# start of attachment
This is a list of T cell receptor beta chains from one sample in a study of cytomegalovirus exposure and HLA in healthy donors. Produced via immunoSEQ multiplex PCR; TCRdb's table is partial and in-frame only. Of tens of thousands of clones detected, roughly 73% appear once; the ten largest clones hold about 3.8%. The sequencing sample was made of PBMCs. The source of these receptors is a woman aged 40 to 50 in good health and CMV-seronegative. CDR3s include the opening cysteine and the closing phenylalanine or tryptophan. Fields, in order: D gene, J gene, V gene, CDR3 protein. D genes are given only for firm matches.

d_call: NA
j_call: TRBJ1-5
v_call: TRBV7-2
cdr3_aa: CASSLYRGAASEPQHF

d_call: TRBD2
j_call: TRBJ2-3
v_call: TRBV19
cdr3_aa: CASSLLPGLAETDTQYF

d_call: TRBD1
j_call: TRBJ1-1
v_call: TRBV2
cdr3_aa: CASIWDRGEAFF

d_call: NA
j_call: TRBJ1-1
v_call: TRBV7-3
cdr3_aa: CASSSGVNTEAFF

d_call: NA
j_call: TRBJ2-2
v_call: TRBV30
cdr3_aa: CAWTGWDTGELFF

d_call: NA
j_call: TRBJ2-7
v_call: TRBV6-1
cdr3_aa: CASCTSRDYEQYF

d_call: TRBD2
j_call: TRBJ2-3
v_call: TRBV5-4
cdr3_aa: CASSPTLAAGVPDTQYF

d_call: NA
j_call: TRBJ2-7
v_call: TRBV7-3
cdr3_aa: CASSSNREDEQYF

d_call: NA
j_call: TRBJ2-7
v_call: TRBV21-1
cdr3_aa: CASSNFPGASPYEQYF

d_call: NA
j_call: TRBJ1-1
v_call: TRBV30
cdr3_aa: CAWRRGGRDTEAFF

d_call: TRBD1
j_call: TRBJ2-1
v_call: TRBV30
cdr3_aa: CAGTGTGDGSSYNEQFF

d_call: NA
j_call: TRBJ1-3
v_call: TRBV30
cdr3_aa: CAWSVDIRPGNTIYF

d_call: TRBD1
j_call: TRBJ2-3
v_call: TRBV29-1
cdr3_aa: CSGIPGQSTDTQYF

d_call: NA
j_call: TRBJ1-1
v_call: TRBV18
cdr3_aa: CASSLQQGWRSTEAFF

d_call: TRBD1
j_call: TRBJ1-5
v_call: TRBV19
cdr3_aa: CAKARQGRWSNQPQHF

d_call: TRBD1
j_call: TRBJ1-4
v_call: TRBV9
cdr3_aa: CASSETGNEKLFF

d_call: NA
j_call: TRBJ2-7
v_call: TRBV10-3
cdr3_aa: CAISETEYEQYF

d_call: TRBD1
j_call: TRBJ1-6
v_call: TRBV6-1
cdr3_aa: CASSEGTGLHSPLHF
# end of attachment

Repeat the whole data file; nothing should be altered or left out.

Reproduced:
This is a list of T cell receptor beta chains from one sample in a study of cytomegalovirus exposure and HLA in healthy donors. Produced via immunoSEQ multiplex PCR; TCRdb's table is partial and in-frame only. Of tens of thousands of clones detected, roughly 73% appear once; the ten largest clones hold about 3.8%. The sequencing sample was made of PBMCs. The source of these receptors is a woman aged 40 to 50 in good health and CMV-seronegative. CDR3s include the opening cysteine and the closing phenylalanine or tryptophan. Fields, in order: D gene, J gene, V gene, CDR3 protein. D genes are given only for firm matches.

d_call: NA
j_call: TRBJ1-5
v_call: TRBV7-2
cdr3_aa: CASSLYRGAASEPQHF

d_call: TRBD2
j_call: TRBJ2-3
v_call: TRBV19
cdr3_aa: CASSLLPGLAETDTQYF

d_call: TRBD1
j_call: TRBJ1-1
v_call: TRBV2
cdr3_aa: CASIWDRGEAFF

d_call: NA
j_call: TRBJ1-1
v_call: TRBV7-3
cdr3_aa: CASSSGVNTEAFF

d_call: NA
j_call: TRBJ2-2
v_call: TRBV30
cdr3_aa: CAWTGWDTGELFF

d_call: NA
j_call: TRBJ2-7
v_call: TRBV6-1
cdr3_aa: CASCTSRDYEQYF

d_call: TRBD2
j_call: TRBJ2-3
v_call: TRBV5-4
cdr3_aa: CASSPTLAAGVPDTQYF

d_call: NA
j_call: TRBJ2-7
v_call: TRBV7-3
cdr3_aa: CASSSNREDEQYF

d_call: NA
j_call: TRBJ2-7
v_call: TRBV21-1
cdr3_aa: CASSNFPGASPYEQYF

d_call: NA
j_call: TRBJ1-1
v_call: TRBV30
cdr3_aa: CAWRRGGRDTEAFF

d_call: TRBD1
j_call: TRBJ2-1
v_call: TRBV30
cdr3_aa: CAGTGTGDGSSYNEQFF

d_call: NA
j_call: TRBJ1-3
v_call: TRBV30
cdr3_aa: CAWSVDIRPGNTIYF

d_call: TRBD1
j_call: TRBJ2-3
v_call: TRBV29-1
cdr3_aa: CSGIPGQSTDTQYF

d_call: NA
j_call: TRBJ1-1
v_call: TRBV18
cdr3_aa: CASSLQQGWRSTEAFF

d_call: TRBD1
j_call: TRBJ1-5
v_call: TRBV19
cdr3_aa: CAKARQGRWSNQPQHF

d_call: TRBD1
j_call: TRBJ1-4
v_call: TRBV9
cdr3_aa: CASSETGNEKLFF

d_call: NA
j_call: TRBJ2-7
v_call: TRBV10-3
cdr3_aa: CAISETEYEQYF

d_call: TRBD1
j_call: TRBJ1-6
v_call: TRBV6-1
cdr3_aa: CASSEGTGLHSPLHF